EVANSTON -– A faulty section of rail line is blamed for a three-car train derailment last week for the Hoosier Southern Railroad. No one was injured in the Nov. 14 mishap. However, the damaged track has brought much of the rail traffic that runs from east of Evanston toward Lincoln City to a standstill.
That is problematic since Hoosier Southern Rail – which maintains 22 miles of line between Tell City and Lincoln City – ships supplies used by many local manufacturers. Those raw products arrive into the Lincoln City interchange and are either delivered to the companies or continue on to the Tell City River Port and held in storage.
As of Monday, the line was still inoperable. At that time, there were about two dozen loaded cars awaiting transport into Perry County from Lincoln City and another dozen empty cars at the port that needed to transfer out. But the impact to local business is expected to be minimal as the Thanksgiving holiday made for a short work week and some companies were already on break.
Adding to the worry for tourism leaders, passenger cars that will be used for the upcoming Polar Bear Express Christmas-themed tours were en route and have been held up in transit. Given that repairs are made and the cars arrive in time, those tours are expected to go on as planned. As the rides were not expected to extend beyond Troy, executives from the Indiana Transportation Museum, which operates the Polar Bear Express, reportedly gave their approval.
There was hope from port officials that trains could back up and running by noon Tuesday.
Their assessment of the situation indicates that the area where the accident occurred is continually wet. As a result, the saturated ground became soft, and that created a multifold problem, wherein older ties had prematurely rotted, the track widened and the spikes pulled from the ties. Initially, the locomotive with eight cars in tow made it across the bad section of track. But the rail became unstable, and pushed away from the tie, causing a trio of cars to sink into the mud.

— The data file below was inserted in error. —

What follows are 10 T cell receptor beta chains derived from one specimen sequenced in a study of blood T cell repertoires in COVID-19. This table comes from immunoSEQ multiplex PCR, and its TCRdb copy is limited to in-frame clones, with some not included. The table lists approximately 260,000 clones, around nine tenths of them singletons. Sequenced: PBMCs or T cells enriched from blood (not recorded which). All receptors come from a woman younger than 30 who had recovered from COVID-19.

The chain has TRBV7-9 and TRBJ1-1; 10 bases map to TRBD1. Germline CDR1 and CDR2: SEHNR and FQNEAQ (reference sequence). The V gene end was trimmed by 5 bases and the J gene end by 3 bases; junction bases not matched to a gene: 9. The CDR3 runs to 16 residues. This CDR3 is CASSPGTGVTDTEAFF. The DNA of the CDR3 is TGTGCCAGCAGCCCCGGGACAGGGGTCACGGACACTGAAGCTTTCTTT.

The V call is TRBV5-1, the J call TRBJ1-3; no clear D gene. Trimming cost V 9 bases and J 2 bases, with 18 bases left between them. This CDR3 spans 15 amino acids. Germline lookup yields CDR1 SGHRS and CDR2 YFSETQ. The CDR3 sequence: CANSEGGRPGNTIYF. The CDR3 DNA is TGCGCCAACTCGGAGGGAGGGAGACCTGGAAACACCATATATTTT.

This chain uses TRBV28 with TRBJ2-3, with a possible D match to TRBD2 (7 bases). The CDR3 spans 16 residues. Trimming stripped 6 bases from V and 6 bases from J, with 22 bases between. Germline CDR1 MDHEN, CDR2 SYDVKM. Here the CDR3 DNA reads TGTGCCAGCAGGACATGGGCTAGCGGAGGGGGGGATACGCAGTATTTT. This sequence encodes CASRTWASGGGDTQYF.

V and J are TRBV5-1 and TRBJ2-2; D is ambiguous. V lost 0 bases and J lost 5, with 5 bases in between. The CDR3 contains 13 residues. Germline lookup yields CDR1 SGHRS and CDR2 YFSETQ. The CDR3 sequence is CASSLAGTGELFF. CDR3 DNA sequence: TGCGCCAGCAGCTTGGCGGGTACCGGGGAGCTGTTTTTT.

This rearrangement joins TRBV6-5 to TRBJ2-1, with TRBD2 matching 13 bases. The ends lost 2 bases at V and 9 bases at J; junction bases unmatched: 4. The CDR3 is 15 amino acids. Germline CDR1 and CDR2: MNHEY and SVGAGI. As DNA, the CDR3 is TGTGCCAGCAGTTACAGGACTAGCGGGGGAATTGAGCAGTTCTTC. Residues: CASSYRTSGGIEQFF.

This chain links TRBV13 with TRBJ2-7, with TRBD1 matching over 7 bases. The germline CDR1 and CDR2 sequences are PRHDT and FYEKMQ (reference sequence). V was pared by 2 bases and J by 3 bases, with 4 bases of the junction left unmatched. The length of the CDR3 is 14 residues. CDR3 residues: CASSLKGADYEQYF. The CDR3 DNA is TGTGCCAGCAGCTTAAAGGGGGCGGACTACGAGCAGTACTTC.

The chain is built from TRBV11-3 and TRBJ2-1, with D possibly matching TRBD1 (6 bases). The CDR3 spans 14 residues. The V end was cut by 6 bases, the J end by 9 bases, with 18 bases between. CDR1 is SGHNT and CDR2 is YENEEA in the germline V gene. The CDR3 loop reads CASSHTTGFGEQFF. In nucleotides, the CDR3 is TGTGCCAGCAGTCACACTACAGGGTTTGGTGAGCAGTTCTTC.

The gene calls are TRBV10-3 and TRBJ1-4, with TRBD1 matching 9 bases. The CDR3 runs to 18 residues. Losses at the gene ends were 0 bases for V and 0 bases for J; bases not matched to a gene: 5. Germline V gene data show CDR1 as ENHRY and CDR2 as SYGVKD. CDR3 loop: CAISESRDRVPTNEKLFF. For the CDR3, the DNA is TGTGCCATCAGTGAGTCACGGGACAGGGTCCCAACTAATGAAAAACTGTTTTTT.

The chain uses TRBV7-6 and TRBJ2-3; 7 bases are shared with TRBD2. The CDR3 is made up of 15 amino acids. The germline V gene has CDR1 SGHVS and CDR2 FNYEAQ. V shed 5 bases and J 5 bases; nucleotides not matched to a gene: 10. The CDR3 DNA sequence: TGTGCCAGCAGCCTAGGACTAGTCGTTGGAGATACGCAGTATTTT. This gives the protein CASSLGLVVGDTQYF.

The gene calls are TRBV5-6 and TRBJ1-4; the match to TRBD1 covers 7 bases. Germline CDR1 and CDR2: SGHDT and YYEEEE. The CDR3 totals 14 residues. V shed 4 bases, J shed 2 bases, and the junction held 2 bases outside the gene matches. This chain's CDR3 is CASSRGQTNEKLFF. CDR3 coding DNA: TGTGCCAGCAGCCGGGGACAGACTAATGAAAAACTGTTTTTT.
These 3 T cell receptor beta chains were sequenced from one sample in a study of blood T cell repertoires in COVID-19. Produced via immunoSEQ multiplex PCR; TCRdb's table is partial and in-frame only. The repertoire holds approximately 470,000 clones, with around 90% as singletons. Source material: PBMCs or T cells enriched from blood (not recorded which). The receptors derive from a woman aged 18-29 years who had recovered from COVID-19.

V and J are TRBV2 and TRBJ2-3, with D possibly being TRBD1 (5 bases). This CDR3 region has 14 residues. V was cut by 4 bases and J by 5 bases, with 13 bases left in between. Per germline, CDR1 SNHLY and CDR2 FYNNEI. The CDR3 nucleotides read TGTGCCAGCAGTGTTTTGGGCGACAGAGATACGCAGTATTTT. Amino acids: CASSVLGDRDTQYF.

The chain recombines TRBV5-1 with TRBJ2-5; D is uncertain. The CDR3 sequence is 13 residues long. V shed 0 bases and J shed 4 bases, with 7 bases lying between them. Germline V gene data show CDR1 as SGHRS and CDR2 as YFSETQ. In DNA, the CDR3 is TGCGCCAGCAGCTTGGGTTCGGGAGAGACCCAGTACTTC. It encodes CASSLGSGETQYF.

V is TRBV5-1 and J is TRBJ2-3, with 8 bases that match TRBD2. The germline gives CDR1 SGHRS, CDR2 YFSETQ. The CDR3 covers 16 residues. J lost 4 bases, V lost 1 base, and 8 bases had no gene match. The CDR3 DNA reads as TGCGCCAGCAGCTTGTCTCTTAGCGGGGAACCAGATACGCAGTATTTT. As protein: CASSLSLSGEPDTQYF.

“Once he felt it drop, he hit the emergency stop,” Port chief executive Alvin Evans said of the train master operating the locomotive. Evans added that the faulty ties should have a life expectancy of 25 years, and though they are nearing two decades old, the conditions in which they set contributed to the issue.
Given the expected delays of transports and the manpower and equipment needed to make repairs, port authority board president Bill Goffinet said the corrective undertaking is “going to be very expensive.”
Though, the actual costs won’t be available until next month’s board meeting, at the earliest.
In a less than ideal location along a series of embankments, the port called in the assistance of Huntingburg-based Cooper Rail Service to expedite the restoration of services for Hoosier Southern. Taking on what they initially believed to be a simple job, Evans said, “they said they’d be done in three hours, then they hit the mud.” By day five of the event, the port was still trying to shore up the unstable terrain. That included plans to install some temporary drainage measures. However, more extensive excavation will need to me done in the future once the area has had time to dry out.